The Next Great Innovation in Auto Insurance: Pay by the Mile aka Pay As You Drive (PAYD)

It Gets Confusing As Most Of Our Staff Also Use "AKA"

by Erik Sahagian, VP, Better World Insurance

Better World Club recently supported a Massachusetts proposal to jump-start Pay by the Mile Auto Insurance for the second time. Here is an excerpt from the statement of support:

Some have chosen to falsely frame the recent "Pay as you Drive" proposal as an assault on freedom. In fact, the opposite is true. PAYD is quite simply an attempt to more fairly price that necessary evil we know as auto insurance. By charging a per mile rate, insurance would join an infinite list of products from ice cream cones to xylophones which are paid for and consumed on a per unit basis. Would these critics of PAYD have us all pay the same, no matter how much potato salad or heating oil we consume? Is that how a market functions? PAYD simply fine tunes the long standing and sensible low mileage discount feature already part of many states' auto rating formulas, bringing it from a multi-tier pricing structure, to a per mile based system. Other factors, such as theft and accident rates, would still have a place in the equation.

Would this tweaking of the existing mileage discount have an effect on overall driving habits? Perhaps. Perhaps not. Certainly some drivers would pay more and others less, and some might alter their driving habits, but if the same amount of accidents were to take place, the net amount of premiums paid by drivers to the industry should be the same.

However, if one were to assume this change in pricing philosophy were to lead to less driving overall, what would be the ramifications? In addition to reductions in emissions, one could expect congestion to drop off as well. This is where PAYD really gets interesting. All drivers, good, bad, and ugly are less likely to experience accidents on less congested roads, and will likely spend less time idling in traffic. Thus this change in pricing potentially kicks off a chain reaction, in which fewer cars on the road results in fewer accidents, which in turn brings lower rates. Less time stuck in traffic means higher MPG and reduced travel time as well, making a win/win/win situation a legitimate possibility.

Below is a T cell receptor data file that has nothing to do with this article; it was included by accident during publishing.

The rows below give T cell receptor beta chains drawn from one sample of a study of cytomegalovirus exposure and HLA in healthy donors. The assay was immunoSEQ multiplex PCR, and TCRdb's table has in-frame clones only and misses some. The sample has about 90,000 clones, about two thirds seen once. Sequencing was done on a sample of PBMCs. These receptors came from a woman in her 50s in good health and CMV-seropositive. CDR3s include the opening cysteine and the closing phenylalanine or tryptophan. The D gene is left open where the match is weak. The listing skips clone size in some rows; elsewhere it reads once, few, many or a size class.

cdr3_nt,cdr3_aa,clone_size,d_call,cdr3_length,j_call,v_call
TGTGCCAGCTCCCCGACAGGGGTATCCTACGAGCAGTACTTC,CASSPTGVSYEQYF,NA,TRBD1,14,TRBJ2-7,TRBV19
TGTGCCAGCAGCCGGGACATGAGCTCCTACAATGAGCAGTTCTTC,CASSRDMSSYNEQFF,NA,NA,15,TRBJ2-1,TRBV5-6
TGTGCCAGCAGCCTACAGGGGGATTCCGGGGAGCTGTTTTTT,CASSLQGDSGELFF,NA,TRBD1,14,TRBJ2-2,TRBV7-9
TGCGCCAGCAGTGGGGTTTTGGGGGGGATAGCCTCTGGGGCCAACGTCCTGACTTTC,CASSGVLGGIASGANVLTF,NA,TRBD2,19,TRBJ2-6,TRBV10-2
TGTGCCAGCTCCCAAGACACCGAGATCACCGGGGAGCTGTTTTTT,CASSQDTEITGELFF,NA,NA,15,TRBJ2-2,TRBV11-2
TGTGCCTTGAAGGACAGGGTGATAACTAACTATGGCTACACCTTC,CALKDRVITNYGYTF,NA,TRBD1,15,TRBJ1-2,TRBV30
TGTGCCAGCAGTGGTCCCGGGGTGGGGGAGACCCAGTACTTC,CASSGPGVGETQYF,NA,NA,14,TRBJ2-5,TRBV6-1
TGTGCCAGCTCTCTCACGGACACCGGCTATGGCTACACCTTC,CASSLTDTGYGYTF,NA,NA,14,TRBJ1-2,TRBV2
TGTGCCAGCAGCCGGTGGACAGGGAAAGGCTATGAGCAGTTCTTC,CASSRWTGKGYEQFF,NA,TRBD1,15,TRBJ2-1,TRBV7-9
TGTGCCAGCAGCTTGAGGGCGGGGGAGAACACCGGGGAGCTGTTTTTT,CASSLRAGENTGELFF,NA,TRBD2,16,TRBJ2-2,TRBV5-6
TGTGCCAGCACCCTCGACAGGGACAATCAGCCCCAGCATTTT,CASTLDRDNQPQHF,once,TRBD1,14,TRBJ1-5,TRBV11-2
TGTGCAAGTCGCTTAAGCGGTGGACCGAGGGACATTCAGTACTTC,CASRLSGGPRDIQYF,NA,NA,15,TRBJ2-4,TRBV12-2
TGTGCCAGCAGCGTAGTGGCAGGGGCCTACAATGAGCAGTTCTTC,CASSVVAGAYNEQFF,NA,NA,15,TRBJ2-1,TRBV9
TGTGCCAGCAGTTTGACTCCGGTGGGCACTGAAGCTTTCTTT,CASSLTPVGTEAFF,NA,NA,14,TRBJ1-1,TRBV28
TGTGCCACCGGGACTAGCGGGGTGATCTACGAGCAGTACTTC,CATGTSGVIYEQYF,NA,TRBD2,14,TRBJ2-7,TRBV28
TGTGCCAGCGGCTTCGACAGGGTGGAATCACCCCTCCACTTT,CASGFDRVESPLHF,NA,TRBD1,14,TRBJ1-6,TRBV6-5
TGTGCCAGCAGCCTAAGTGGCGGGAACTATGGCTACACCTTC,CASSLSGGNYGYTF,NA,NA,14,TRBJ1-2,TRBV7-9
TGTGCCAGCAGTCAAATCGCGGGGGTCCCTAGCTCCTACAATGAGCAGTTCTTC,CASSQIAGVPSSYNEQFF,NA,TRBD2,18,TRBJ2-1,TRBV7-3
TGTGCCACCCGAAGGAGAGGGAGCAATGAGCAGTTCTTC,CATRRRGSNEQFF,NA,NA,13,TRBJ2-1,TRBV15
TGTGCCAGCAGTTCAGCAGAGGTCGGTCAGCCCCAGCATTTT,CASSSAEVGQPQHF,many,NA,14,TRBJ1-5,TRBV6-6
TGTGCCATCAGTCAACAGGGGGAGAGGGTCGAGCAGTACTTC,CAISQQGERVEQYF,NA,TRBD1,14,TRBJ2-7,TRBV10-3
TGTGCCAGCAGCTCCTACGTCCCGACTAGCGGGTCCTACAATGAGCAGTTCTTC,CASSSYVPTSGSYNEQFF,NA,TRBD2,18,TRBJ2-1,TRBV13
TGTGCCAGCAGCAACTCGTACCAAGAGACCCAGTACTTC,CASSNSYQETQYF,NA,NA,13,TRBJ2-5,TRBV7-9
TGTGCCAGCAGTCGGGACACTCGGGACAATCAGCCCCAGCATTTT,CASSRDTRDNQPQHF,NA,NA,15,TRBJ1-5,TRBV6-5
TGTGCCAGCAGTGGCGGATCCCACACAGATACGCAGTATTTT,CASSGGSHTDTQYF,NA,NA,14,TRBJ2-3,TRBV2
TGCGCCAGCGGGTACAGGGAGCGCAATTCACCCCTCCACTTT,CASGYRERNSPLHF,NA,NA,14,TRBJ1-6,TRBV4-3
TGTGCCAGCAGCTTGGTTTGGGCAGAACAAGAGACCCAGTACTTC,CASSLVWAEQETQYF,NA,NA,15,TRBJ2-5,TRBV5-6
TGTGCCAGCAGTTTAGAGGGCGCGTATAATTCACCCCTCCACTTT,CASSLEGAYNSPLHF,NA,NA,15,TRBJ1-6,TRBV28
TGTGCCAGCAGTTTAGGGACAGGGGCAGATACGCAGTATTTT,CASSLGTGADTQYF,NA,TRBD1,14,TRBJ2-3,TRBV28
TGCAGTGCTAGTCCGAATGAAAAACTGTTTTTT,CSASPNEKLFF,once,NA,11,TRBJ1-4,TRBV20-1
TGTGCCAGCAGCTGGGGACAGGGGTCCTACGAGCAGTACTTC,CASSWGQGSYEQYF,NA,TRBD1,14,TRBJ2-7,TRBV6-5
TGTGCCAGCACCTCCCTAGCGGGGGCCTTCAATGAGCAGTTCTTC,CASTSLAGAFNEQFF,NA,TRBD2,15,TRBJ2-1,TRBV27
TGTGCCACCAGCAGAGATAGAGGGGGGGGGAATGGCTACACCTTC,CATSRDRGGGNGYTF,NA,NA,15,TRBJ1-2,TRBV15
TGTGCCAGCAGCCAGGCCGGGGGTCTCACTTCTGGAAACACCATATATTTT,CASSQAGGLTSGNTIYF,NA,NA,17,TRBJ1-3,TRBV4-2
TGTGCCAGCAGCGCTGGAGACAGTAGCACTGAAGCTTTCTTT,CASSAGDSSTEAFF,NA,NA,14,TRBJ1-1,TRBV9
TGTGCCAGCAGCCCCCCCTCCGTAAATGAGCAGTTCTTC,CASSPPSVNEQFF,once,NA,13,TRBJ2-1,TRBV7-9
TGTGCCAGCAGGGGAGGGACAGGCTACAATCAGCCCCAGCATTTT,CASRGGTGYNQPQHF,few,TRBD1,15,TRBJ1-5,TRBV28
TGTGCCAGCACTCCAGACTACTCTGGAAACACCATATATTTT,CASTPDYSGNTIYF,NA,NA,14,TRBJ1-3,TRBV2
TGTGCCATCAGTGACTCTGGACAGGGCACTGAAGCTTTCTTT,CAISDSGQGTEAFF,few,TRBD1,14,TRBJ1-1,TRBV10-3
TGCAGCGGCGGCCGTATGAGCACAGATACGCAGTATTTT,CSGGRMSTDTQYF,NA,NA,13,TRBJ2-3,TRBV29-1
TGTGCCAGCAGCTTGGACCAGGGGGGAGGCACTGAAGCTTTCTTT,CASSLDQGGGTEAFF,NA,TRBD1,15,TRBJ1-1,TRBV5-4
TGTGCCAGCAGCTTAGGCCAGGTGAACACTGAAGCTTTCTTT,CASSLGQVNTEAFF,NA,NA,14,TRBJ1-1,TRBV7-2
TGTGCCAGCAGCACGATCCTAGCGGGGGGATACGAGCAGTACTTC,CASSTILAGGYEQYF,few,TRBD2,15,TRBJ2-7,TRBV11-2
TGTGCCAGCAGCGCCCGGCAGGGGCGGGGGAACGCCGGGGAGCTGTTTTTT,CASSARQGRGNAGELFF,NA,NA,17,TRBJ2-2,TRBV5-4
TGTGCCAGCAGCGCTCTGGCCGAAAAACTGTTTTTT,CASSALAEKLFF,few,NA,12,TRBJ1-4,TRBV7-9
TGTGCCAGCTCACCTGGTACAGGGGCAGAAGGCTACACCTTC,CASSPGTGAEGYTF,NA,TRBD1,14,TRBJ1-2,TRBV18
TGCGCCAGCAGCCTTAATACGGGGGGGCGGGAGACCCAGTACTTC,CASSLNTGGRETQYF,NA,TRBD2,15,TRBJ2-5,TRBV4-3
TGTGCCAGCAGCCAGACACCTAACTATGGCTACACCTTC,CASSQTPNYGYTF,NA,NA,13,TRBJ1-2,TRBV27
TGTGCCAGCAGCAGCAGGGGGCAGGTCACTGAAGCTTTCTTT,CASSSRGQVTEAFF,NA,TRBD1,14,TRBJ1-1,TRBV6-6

Pay As You Drive offers no guarantees these changes will materialize, but at the very least promotes freedom by allowing a greater hand for market forces in the setting of the rates consumers otherwise have very little control over. Maybe some would use this pricing change as the catalyst for an "environmentally friendly" vehicle, occasional telecommuting or ride sharing. Many others simply don't have much, if any, flexibility. Life is a series of trade-offs. But the overall effect would almost certainly diminish driving to some degree. There can be no dispute that less collective driving would naturally bring about lower individual rates. Industry resistance to this eminently logical idea serves only to feed the conspiratorial theories of those industry critics who charge that insurance companies cherish high rates because they make their money not by efficient underwriting, but by investing (your/their?) money and, therefore, simply look to maximize the "assets under management" (AKA premiums) in order to maximize profits (see "The Invisible Bankers" by Andrew Tobias).

The time to bring auto insurance pricing closer to the real world is long overdue, and by adopting the Pay As You Drive proposal, the legislature has a golden opportunity to expand the role of market forces. It is clear that those who drive less should pay less. Paying for what you use and not for what you don't is more than fair; it's the basis of the market system. That is the essence of the PAYD plan. Pay As You Drive is a common sense idea whose time has come.


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